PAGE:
By James Waterson
High-grade steel spurs bedecked with more than 150 sparkling diamonds. A handmade sterling silver shaving kit with a straight-edge razor embossed with floral designs. Paintings and illustrations that bring to life the romance of the Old West created by some of the world’s finest artists. These are among the many kinds of works you’ll see at the annual Trappings of Texas (April 16 – 18). A showcase of contemporary Western art and custom cowboy gear held at the Museum of the Big Bend in Alpine, this one-of-a-kind art show is a must see for anyone enamored with cowboy culture. Read on to see why you should get yourself to Alpine for Trappings of Texas.
Trappings of Texas is a Must for Western Art Enthusiasts
Whether you’re a fan of the genre or a devoted collector, you’ll find something to love at this celebration of Western art. After all, it’s not every day you get the chance to admire (and purchase) the creations of some of the best Western painters, sculptors, and makers of fine art and cowboy gear in the world. For more than 30 years, masters of their respective crafts from throughout the American Southwest, Argentina, and Canada have come to Alpine for Trappings of Texas. Many have actual ranching experience, along with holding membership in the Cowboy Artists of America or the Traditional Cowboy Arts Association.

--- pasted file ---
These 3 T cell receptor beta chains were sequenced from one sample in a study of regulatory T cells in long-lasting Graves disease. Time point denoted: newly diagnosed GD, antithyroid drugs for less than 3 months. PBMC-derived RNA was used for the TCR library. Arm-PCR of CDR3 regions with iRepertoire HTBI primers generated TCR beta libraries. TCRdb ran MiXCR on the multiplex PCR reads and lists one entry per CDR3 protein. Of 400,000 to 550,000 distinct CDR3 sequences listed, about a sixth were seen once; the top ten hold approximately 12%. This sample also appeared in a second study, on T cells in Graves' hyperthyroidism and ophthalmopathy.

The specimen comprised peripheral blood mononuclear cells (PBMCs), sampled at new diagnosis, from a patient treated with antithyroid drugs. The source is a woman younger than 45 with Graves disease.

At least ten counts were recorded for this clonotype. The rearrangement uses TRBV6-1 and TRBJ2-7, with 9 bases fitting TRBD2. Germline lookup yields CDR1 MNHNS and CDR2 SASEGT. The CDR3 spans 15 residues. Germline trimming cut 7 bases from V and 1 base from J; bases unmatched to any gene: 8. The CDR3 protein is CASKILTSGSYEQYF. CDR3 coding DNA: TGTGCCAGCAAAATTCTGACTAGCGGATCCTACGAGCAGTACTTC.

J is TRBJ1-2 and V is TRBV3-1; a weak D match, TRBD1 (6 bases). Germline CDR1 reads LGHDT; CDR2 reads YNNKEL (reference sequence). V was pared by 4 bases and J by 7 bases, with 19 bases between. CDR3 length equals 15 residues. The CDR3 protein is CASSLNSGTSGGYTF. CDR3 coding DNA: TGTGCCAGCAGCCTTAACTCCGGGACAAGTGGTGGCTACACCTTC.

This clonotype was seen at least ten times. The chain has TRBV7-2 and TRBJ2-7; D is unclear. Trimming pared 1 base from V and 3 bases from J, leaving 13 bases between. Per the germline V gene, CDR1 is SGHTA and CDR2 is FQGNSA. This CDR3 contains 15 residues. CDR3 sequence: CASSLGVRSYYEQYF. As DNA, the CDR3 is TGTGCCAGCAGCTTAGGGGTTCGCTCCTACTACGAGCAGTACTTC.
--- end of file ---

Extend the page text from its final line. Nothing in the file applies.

Attend Trappings of Texas and you’ll have a rare opportunity to meet established artists and up and comers who will soon be among the most prominent in the business. This year’s premier artist, Brian Asher, is a leading illustrator with a lifetime of working on Texas’ most prestigious ranches whose art has won Best of Show at the WRCA Art Show and was featured in America’s Horse, Western Horseman, and Southern Living. Asher’s works, and those of the other artists, will be on display at the Museum of the Big Bend throughout Trappings of Texas.
Photo Credit: Museum of the Big Bend
You’ll Experience Cowboy Culture at Its Finest